Grant Robertson: Trans-Tasman travel bubble is not about zero cases in each country

Author
Newstalk ZB,
Publish Date
Mon, 21 Sep 2020, 7:56PM
Grant Dalton. (Photo / NZ Herald)
Grant Dalton. (Photo / NZ Herald)

Grant Robertson: Trans-Tasman travel bubble is not about zero cases in each country

Author
Newstalk ZB,
Publish Date
Mon, 21 Sep 2020, 7:56PM

Finance Minister Grant Robertson has defened the country's elimination strategy. 

It comes after Air New Zealand chief executive Greg Foran questioned it in an interview with the Sydney Morning Herald.

In it, Foran says he has shot down the idea of a transtasman bubble until March 2021, at the very earliest. 

"I certainly do not believe we will see anything across the Tasman this calendar year. It's hard to believe it would be before March next year and could well be longer," he said.

"If it comes back quicker, we're going to pop some champagne."

A travel bubble between Australia and New Zealand means residents would be able to travel between the countries without a mandatory quarantine period.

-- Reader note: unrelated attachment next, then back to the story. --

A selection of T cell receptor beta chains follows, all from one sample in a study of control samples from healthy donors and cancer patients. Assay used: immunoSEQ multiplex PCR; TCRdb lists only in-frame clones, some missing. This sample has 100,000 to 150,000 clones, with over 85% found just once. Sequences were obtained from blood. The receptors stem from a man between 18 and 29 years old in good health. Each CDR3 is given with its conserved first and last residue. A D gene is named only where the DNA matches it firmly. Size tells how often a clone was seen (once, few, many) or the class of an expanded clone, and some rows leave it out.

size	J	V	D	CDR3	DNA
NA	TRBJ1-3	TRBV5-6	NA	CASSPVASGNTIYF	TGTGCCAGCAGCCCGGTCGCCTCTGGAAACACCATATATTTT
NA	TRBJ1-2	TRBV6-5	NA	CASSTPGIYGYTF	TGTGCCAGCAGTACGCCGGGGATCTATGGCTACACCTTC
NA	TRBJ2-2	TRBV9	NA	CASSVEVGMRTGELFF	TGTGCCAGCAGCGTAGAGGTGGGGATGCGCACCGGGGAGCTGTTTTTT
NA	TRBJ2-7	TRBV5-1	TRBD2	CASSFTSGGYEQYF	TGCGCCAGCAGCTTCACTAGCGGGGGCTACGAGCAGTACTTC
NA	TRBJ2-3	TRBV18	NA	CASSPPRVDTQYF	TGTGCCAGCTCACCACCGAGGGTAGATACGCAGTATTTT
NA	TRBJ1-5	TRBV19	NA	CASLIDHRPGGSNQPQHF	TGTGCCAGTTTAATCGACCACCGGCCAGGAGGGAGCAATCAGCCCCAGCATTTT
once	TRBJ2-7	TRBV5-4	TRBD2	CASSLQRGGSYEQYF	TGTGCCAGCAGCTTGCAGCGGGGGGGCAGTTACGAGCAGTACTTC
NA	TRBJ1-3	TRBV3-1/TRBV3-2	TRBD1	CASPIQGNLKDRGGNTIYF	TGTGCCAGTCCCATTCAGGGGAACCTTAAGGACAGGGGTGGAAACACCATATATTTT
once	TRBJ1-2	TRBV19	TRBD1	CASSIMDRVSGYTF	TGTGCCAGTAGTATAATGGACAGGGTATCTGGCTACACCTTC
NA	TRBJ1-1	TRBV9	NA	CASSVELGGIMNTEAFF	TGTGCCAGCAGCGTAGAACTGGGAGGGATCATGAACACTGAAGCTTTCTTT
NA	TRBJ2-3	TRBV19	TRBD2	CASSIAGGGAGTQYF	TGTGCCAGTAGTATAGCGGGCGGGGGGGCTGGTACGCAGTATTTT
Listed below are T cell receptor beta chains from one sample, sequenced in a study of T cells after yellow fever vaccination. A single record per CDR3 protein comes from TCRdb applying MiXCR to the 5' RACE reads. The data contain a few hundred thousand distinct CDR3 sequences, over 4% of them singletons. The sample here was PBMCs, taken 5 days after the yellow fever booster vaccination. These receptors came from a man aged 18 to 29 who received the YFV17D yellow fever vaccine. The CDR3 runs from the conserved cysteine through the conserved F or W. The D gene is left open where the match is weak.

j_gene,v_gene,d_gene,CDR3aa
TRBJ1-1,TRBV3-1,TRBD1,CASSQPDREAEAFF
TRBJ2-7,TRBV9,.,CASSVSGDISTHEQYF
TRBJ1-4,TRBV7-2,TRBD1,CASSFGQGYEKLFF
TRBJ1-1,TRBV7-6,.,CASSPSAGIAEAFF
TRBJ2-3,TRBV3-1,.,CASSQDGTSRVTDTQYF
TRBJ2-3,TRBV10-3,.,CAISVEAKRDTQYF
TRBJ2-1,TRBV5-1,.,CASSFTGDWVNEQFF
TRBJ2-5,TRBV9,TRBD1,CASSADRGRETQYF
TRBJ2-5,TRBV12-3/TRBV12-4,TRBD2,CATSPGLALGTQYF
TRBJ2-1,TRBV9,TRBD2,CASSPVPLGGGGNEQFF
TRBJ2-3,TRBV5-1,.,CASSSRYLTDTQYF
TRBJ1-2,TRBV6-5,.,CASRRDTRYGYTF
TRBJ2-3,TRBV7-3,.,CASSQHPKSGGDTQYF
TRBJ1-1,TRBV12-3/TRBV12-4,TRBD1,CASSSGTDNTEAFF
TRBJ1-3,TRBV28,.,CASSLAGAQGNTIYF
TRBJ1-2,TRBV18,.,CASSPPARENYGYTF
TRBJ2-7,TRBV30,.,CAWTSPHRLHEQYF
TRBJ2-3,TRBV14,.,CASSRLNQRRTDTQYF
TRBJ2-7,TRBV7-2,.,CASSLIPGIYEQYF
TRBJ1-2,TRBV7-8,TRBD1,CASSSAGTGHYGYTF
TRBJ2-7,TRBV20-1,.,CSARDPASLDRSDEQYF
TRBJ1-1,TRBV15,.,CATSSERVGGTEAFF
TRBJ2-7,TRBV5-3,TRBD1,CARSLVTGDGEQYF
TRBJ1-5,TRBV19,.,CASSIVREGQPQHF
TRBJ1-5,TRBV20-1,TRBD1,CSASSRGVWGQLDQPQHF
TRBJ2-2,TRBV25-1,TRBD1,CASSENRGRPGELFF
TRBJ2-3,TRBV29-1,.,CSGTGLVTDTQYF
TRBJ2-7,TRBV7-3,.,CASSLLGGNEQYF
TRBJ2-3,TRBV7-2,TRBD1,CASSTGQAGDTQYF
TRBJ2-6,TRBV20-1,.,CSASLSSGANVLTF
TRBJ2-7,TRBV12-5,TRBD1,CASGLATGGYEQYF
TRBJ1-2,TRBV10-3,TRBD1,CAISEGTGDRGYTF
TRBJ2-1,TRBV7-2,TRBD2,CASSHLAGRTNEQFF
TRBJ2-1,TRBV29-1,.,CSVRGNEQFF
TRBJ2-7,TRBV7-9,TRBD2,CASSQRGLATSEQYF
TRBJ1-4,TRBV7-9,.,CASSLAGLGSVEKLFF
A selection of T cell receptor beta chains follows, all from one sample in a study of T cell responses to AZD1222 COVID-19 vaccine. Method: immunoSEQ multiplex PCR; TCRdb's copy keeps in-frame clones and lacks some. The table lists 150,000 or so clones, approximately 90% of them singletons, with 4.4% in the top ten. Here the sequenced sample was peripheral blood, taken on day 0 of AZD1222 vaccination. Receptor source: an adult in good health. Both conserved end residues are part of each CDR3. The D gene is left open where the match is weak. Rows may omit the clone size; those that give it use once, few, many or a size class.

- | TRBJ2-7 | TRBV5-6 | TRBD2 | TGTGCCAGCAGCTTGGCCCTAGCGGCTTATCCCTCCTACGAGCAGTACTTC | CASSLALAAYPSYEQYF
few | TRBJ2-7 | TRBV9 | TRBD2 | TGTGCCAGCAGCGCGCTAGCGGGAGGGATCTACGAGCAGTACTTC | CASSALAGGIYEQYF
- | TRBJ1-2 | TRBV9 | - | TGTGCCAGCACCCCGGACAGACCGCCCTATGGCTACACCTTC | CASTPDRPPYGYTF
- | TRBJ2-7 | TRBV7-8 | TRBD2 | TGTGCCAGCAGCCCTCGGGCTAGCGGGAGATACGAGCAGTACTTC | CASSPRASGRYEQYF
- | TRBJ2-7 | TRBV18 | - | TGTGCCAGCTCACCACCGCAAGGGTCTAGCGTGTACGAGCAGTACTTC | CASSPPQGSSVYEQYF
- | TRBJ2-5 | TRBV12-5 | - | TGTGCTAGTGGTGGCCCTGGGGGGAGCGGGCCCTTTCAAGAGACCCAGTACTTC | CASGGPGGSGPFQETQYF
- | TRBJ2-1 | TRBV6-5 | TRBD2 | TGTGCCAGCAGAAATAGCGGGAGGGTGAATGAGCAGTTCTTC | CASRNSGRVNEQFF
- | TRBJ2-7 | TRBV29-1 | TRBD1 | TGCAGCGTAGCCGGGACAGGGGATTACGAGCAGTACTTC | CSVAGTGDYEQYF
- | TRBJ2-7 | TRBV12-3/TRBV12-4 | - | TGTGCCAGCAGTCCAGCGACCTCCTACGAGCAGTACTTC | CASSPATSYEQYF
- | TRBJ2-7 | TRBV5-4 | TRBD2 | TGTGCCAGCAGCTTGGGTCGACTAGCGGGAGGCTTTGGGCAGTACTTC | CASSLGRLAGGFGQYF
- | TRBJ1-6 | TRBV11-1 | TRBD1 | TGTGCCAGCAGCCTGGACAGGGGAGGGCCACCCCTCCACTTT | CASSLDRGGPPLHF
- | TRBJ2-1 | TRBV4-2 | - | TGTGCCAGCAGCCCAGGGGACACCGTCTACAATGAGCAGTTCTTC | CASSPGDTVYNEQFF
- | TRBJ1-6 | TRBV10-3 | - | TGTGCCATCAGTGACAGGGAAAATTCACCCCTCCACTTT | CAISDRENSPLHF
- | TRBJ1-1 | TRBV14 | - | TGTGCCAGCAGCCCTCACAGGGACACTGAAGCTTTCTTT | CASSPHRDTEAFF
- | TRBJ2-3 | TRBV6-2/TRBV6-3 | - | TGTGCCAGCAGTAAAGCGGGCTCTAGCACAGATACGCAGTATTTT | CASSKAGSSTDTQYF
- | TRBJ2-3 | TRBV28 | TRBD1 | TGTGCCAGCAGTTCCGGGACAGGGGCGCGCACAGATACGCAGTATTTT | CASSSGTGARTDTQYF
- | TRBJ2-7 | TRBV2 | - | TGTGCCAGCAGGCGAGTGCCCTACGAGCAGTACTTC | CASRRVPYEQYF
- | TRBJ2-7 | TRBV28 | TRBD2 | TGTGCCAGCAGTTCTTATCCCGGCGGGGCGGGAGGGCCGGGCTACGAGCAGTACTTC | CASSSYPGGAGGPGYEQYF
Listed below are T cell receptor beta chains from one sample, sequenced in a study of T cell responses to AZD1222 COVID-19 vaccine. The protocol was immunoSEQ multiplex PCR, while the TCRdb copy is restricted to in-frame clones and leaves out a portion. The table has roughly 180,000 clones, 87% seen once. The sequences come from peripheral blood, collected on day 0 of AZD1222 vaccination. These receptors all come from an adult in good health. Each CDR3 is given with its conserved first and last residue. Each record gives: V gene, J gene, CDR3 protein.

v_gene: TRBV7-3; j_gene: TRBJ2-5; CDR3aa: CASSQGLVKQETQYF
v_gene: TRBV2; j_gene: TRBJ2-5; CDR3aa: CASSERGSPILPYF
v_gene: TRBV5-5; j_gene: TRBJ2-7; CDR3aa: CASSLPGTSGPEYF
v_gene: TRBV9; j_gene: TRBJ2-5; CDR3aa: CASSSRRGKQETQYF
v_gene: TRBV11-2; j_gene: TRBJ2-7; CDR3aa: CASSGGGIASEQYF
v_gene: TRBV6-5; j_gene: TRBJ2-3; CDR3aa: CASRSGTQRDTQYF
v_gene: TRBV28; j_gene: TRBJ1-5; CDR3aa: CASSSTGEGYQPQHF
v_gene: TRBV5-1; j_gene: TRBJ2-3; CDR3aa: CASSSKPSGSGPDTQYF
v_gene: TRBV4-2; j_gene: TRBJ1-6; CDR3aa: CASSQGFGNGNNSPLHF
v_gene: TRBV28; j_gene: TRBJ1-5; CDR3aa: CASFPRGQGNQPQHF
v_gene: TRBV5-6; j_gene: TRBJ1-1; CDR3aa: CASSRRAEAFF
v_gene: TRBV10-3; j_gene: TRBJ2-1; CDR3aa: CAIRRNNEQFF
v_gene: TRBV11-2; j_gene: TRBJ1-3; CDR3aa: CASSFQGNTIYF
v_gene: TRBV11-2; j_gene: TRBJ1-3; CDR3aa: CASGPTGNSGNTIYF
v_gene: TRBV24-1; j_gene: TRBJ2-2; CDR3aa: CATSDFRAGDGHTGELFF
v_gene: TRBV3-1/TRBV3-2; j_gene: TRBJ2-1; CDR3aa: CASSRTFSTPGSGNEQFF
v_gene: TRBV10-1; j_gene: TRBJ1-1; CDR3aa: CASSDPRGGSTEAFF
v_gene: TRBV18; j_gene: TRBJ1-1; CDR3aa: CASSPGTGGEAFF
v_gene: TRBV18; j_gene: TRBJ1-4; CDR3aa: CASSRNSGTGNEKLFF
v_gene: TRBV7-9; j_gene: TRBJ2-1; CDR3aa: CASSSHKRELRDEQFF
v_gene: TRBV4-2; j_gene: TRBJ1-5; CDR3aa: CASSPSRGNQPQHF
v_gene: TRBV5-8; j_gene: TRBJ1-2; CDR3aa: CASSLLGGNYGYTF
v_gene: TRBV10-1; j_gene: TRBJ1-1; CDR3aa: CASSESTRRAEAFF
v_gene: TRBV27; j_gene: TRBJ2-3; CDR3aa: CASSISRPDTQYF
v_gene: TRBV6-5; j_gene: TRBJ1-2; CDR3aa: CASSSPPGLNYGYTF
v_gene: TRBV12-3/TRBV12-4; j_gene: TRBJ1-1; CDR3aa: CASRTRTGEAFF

But the goal of eliminating Covid-19 was looking increasingly unrealistic, Foran said.

"Elimination, which is a worthy thing to go after, is probably not sustainable based on what we're now learning, which is the vaccine is not going to be 100 per cent effective, not everybody is going to take it, and it's going to take years to get distributed."

Instead countries, like Australia, that exercised "a degree of moderation" of control of the virus, would "probably end up in a better position", he said.

Robertson says that he understands Foran's point that we can't stay still, but  rejected that. He told Heather du Plessis-Allan we have operated at this approach since day one. 

"We have no tolerance for them. We've shown that we can get on top of them. Our systems are good now for contact tracing and testing. And we are continuing to look at ways of expanding who can come into the country."

He says officials have kept working on the travel bubble, and that once the bubble can happen, it will happen very quickly. 

Robertson says that it is not about having zero cases, but having confidence in each other's systems. 

"We saw what happened in Melbourne, and that slowed everything down. Internally in Australia it's still an issue, and we can't forget that. As much as we want to deal with a particular state, we still have to manage the fact that they are a nation."

He says that while it isn't about zero cases, a major outbreak in either country would hit pause on any bubble. 

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